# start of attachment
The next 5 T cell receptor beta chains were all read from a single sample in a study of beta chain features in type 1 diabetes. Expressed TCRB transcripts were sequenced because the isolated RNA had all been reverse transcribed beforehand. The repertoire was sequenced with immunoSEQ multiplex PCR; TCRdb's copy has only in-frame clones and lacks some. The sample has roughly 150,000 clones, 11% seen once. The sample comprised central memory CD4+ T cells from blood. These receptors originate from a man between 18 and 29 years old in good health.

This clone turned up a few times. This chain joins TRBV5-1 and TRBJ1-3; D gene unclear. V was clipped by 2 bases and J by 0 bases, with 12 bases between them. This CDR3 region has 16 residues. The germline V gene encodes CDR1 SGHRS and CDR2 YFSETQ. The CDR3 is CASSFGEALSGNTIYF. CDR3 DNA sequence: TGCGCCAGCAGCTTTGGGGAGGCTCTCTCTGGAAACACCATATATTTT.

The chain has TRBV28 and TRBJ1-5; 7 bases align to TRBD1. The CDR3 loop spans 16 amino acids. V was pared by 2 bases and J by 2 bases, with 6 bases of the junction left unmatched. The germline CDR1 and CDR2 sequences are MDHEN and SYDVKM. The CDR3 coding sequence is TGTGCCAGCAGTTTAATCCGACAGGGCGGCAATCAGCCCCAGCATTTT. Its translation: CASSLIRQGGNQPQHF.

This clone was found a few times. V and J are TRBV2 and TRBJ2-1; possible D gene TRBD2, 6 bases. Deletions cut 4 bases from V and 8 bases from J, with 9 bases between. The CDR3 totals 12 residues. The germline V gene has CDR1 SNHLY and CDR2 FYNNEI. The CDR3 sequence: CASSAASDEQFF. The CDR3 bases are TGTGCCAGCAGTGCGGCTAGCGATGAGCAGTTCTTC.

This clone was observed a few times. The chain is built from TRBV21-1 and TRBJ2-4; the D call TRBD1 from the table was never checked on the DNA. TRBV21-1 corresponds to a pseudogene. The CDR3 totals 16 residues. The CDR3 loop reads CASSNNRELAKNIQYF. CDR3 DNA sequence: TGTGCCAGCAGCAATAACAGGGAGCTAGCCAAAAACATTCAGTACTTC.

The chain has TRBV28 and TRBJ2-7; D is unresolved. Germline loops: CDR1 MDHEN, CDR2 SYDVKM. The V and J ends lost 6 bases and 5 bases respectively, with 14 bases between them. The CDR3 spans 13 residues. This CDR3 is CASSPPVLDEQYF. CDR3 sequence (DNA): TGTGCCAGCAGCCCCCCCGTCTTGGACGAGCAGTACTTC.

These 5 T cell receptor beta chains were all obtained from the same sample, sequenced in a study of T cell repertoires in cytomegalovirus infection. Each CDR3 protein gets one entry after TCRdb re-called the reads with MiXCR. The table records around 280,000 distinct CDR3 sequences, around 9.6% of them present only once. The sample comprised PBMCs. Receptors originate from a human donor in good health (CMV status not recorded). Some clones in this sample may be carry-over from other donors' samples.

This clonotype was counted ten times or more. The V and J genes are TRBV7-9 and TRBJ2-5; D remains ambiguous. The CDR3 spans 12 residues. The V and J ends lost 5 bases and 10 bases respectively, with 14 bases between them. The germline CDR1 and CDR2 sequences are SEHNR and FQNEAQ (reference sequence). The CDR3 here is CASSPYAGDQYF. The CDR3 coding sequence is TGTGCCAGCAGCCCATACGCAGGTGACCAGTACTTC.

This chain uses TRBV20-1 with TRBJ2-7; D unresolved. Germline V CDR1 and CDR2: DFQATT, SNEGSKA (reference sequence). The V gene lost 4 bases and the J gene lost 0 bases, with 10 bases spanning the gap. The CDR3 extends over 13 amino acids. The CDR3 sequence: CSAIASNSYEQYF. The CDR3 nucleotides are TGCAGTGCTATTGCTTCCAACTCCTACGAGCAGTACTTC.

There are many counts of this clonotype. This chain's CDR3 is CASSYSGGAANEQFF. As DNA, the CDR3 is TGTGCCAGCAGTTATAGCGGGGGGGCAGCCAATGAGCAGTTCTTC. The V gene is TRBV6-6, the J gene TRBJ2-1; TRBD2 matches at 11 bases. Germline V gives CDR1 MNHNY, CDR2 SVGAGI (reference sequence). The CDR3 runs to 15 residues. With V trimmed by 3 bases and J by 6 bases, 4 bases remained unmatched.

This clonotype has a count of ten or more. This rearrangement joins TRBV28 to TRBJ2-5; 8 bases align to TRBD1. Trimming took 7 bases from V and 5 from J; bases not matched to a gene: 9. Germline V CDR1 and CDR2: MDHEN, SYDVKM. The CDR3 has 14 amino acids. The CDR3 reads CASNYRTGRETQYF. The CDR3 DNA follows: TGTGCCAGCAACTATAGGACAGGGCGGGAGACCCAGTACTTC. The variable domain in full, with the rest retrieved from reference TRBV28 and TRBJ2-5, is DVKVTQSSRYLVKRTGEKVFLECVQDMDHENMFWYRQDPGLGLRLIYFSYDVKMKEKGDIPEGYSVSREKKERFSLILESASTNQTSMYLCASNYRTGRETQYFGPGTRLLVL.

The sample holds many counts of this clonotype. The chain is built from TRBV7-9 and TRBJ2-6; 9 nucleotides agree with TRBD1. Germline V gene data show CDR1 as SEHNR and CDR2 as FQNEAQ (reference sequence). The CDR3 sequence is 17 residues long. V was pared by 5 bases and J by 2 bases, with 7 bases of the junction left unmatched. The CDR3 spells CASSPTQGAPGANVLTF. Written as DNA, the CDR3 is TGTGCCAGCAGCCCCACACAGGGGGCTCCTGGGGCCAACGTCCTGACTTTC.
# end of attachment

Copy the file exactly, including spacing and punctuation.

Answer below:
The next 5 T cell receptor beta chains were all read from a single sample in a study of beta chain features in type 1 diabetes. Expressed TCRB transcripts were sequenced because the isolated RNA had all been reverse transcribed beforehand. The repertoire was sequenced with immunoSEQ multiplex PCR; TCRdb's copy has only in-frame clones and lacks some. The sample has roughly 150,000 clones, 11% seen once. The sample comprised central memory CD4+ T cells from blood. These receptors originate from a man between 18 and 29 years old in good health.

This clone turned up a few times. This chain joins TRBV5-1 and TRBJ1-3; D gene unclear. V was clipped by 2 bases and J by 0 bases, with 12 bases between them. This CDR3 region has 16 residues. The germline V gene encodes CDR1 SGHRS and CDR2 YFSETQ. The CDR3 is CASSFGEALSGNTIYF. CDR3 DNA sequence: TGCGCCAGCAGCTTTGGGGAGGCTCTCTCTGGAAACACCATATATTTT.

The chain has TRBV28 and TRBJ1-5; 7 bases align to TRBD1. The CDR3 loop spans 16 amino acids. V was pared by 2 bases and J by 2 bases, with 6 bases of the junction left unmatched. The germline CDR1 and CDR2 sequences are MDHEN and SYDVKM. The CDR3 coding sequence is TGTGCCAGCAGTTTAATCCGACAGGGCGGCAATCAGCCCCAGCATTTT. Its translation: CASSLIRQGGNQPQHF.

This clone was found a few times. V and J are TRBV2 and TRBJ2-1; possible D gene TRBD2, 6 bases. Deletions cut 4 bases from V and 8 bases from J, with 9 bases between. The CDR3 totals 12 residues. The germline V gene has CDR1 SNHLY and CDR2 FYNNEI. The CDR3 sequence: CASSAASDEQFF. The CDR3 bases are TGTGCCAGCAGTGCGGCTAGCGATGAGCAGTTCTTC.

This clone was observed a few times. The chain is built from TRBV21-1 and TRBJ2-4; the D call TRBD1 from the table was never checked on the DNA. TRBV21-1 corresponds to a pseudogene. The CDR3 totals 16 residues. The CDR3 loop reads CASSNNRELAKNIQYF. CDR3 DNA sequence: TGTGCCAGCAGCAATAACAGGGAGCTAGCCAAAAACATTCAGTACTTC.

The chain has TRBV28 and TRBJ2-7; D is unresolved. Germline loops: CDR1 MDHEN, CDR2 SYDVKM. The V and J ends lost 6 bases and 5 bases respectively, with 14 bases between them. The CDR3 spans 13 residues. This CDR3 is CASSPPVLDEQYF. CDR3 sequence (DNA): TGTGCCAGCAGCCCCCCCGTCTTGGACGAGCAGTACTTC.

These 5 T cell receptor beta chains were all obtained from the same sample, sequenced in a study of T cell repertoires in cytomegalovirus infection. Each CDR3 protein gets one entry after TCRdb re-called the reads with MiXCR. The table records around 280,000 distinct CDR3 sequences, around 9.6% of them present only once. The sample comprised PBMCs. Receptors originate from a human donor in good health (CMV status not recorded). Some clones in this sample may be carry-over from other donors' samples.

This clonotype was counted ten times or more. The V and J genes are TRBV7-9 and TRBJ2-5; D remains ambiguous. The CDR3 spans 12 residues. The V and J ends lost 5 bases and 10 bases respectively, with 14 bases between them. The germline CDR1 and CDR2 sequences are SEHNR and FQNEAQ (reference sequence). The CDR3 here is CASSPYAGDQYF. The CDR3 coding sequence is TGTGCCAGCAGCCCATACGCAGGTGACCAGTACTTC.

This chain uses TRBV20-1 with TRBJ2-7; D unresolved. Germline V CDR1 and CDR2: DFQATT, SNEGSKA (reference sequence). The V gene lost 4 bases and the J gene lost 0 bases, with 10 bases spanning the gap. The CDR3 extends over 13 amino acids. The CDR3 sequence: CSAIASNSYEQYF. The CDR3 nucleotides are TGCAGTGCTATTGCTTCCAACTCCTACGAGCAGTACTTC.

There are many counts of this clonotype. This chain's CDR3 is CASSYSGGAANEQFF. As DNA, the CDR3 is TGTGCCAGCAGTTATAGCGGGGGGGCAGCCAATGAGCAGTTCTTC. The V gene is TRBV6-6, the J gene TRBJ2-1; TRBD2 matches at 11 bases. Germline V gives CDR1 MNHNY, CDR2 SVGAGI (reference sequence). The CDR3 runs to 15 residues. With V trimmed by 3 bases and J by 6 bases, 4 bases remained unmatched.

This clonotype has a count of ten or more. This rearrangement joins TRBV28 to TRBJ2-5; 8 bases align to TRBD1. Trimming took 7 bases from V and 5 from J; bases not matched to a gene: 9. Germline V CDR1 and CDR2: MDHEN, SYDVKM. The CDR3 has 14 amino acids. The CDR3 reads CASNYRTGRETQYF. The CDR3 DNA follows: TGTGCCAGCAACTATAGGACAGGGCGGGAGACCCAGTACTTC. The variable domain in full, with the rest retrieved from reference TRBV28 and TRBJ2-5, is DVKVTQSSRYLVKRTGEKVFLECVQDMDHENMFWYRQDPGLGLRLIYFSYDVKMKEKGDIPEGYSVSREKKERFSLILESASTNQTSMYLCASNYRTGRETQYFGPGTRLLVL.

The sample holds many counts of this clonotype. The chain is built from TRBV7-9 and TRBJ2-6; 9 nucleotides agree with TRBD1. Germline V gene data show CDR1 as SEHNR and CDR2 as FQNEAQ (reference sequence). The CDR3 sequence is 17 residues long. V was pared by 5 bases and J by 2 bases, with 7 bases of the junction left unmatched. The CDR3 spells CASSPTQGAPGANVLTF. Written as DNA, the CDR3 is TGTGCCAGCAGCCCCACACAGGGGGCTCCTGGGGCCAACGTCCTGACTTTC.